Press-Republican

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February 9, 2014

Net neutrality and the flow of information

You may have seen the recent cartoon on the Editorial page of the Press-Republican (Jan. 23, 2014) depicting a tank in the process of demolishing a wall.

The tank is labeled “AT&T, Verizon, Comcast,” the wall is labeled “net neutrality” and the caption is “So much for a free Internet...” Your reaction might well have been “What the heck is net neutrality and what exactly is the problem?”

Simply put, the concept of network neutrality is that: all users of the Internet should be treated fairly and equally — this includes end users like you and me as well as giant Internet service providers (ISPs) like AT&T, Verizon and Comcast. Until Jan 14, 2014, it was assumed that the Federal Communications Commission would regulate the ISPs in much the same way they regulate the phone company providers (e.g Verizon, AT&T, Sprint, etc).

However, one of these providers (Verizon) contested this regulation in 2011, suggesting instead a tiered Internet service whereby a user could pay more to get better, faster Internet service. On the other side of the fence, “Neutrality proponents claim that telecommunications companies seek to impose a tiered service model in order to control the pipeline and thereby remove competition, create artificial scarcity, and oblige subscribers to buy their otherwise uncompetitive services” (http://en.wikipedia.org/wiki/Net_neutrality). Comcast was accused of a violation of net neutrality in 2012 when it was discovered that it was favoring delivery of its own video streaming service over competitors such as Netflix and Hulu. Interestingly, both sides claim that their model promotes innovation, which will stimulate the economy.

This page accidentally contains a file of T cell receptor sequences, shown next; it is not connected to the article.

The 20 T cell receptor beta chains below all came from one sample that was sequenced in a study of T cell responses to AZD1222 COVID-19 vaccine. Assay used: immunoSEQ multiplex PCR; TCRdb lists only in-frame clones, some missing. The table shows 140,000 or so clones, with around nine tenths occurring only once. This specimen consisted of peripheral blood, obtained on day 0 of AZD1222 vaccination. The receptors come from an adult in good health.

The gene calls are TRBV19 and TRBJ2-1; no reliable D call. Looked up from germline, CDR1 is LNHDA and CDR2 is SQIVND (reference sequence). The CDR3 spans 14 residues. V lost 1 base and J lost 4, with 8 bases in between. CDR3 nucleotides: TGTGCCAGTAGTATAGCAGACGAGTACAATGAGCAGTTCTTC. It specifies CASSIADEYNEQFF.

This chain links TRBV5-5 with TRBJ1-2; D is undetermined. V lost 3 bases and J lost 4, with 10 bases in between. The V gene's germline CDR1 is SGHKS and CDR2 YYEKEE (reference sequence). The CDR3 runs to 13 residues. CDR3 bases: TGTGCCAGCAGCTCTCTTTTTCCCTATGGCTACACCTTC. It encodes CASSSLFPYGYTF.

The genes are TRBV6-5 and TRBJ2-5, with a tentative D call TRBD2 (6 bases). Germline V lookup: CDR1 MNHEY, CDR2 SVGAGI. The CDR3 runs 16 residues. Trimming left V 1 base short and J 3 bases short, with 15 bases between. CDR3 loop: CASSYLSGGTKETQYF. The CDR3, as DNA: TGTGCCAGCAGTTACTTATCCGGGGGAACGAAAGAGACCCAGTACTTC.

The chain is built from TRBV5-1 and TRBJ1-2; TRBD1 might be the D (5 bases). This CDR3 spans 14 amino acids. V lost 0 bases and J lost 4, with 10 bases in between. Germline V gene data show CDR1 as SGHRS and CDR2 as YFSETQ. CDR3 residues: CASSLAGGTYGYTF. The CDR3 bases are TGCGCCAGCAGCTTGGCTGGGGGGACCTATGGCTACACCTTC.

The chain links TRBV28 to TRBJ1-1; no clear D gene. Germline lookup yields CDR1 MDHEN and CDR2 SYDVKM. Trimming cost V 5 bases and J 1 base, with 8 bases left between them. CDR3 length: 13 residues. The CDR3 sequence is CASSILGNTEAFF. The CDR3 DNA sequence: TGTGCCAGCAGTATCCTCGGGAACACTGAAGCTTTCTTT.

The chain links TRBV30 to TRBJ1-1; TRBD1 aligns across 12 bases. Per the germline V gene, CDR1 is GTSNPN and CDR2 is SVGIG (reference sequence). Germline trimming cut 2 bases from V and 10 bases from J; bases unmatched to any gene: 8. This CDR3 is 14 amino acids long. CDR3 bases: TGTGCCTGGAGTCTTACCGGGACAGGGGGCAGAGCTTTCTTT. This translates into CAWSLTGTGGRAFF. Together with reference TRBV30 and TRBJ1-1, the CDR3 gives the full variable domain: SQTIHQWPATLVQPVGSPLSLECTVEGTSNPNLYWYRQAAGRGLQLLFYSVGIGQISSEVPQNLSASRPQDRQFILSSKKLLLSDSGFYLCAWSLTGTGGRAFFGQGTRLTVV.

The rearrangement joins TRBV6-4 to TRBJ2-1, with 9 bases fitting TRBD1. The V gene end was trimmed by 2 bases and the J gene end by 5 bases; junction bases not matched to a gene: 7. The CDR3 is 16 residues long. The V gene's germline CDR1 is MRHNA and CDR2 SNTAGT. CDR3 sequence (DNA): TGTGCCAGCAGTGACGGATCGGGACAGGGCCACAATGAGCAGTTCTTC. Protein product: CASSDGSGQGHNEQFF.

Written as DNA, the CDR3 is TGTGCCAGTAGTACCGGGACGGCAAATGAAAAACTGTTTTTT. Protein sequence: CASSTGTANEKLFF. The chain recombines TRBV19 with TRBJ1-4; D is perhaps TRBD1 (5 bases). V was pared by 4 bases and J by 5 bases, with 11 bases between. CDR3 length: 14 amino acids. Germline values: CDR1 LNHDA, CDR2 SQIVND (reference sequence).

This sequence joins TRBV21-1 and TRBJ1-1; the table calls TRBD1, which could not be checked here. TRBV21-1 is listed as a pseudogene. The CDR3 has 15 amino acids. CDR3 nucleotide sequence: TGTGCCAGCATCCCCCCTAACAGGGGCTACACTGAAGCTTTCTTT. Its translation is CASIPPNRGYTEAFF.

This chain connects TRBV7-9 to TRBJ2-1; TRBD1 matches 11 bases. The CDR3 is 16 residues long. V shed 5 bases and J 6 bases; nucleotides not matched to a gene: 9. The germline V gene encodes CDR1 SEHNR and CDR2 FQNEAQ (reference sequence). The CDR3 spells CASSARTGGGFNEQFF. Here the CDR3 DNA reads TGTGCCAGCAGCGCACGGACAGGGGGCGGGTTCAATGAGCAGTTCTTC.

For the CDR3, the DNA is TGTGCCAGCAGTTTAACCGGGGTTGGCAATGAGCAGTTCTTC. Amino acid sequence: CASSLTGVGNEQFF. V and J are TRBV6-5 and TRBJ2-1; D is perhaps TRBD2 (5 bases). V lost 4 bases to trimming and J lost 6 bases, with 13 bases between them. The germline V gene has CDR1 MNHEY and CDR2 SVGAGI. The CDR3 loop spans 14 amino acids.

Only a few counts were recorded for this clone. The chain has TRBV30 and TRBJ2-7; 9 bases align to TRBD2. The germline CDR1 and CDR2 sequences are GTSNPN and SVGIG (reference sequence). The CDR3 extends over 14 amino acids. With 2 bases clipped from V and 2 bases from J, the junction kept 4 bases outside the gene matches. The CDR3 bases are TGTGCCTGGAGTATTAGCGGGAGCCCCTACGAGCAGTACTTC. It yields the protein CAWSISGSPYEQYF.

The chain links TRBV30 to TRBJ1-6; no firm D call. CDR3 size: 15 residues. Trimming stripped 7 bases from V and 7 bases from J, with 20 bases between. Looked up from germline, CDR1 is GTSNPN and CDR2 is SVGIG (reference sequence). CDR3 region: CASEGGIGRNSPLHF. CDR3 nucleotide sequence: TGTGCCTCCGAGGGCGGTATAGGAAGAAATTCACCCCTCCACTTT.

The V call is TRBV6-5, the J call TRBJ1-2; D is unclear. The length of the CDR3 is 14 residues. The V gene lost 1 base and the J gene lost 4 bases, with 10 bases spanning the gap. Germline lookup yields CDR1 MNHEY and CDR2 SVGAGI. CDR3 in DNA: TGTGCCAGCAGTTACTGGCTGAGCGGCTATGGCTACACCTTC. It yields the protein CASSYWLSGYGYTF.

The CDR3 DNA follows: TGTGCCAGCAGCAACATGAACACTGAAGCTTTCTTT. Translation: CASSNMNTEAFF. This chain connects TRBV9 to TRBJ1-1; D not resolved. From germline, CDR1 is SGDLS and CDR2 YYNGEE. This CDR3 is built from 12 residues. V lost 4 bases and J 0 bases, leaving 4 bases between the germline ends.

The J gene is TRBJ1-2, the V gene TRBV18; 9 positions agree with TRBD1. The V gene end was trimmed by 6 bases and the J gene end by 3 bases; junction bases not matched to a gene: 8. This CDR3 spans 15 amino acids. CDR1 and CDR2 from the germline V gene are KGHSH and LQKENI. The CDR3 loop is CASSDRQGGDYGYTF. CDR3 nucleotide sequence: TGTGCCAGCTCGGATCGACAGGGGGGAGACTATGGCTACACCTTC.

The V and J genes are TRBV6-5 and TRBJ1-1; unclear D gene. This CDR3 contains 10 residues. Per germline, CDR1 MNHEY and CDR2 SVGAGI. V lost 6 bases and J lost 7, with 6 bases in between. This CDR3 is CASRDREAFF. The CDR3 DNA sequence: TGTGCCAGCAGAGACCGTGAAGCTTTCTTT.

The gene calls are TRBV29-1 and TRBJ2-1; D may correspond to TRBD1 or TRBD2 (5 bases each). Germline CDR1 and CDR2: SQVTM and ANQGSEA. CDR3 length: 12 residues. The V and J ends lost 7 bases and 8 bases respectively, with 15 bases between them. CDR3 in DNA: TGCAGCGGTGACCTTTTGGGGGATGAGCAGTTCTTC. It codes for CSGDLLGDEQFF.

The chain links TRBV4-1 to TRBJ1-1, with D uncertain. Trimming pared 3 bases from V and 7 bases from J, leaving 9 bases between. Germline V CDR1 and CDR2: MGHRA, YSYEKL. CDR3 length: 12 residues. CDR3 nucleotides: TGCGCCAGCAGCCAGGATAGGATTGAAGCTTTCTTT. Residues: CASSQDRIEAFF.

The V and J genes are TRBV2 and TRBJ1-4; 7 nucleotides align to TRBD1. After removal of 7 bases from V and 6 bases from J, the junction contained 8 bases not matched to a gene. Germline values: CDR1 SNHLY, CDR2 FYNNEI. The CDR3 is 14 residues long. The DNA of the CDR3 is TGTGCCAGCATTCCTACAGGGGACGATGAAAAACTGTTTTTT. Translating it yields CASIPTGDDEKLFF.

This issue has been working its way through the court system and now the D.C. Circuit Court has ruled the FCC “cannot subject companies that provide Internet service to the same type of regulation that the agency imposes on phone companies ... because Internet service was not a telecommunications service — like telephone or telegraph — but an information service, a classification that limits the F.C.C.’s authority,” according to a New York Times article. So, due to a fine legal distinction between a “utility” and an “information service,” the FCC’s authority to regulate certain media has apparently been hamstrung.

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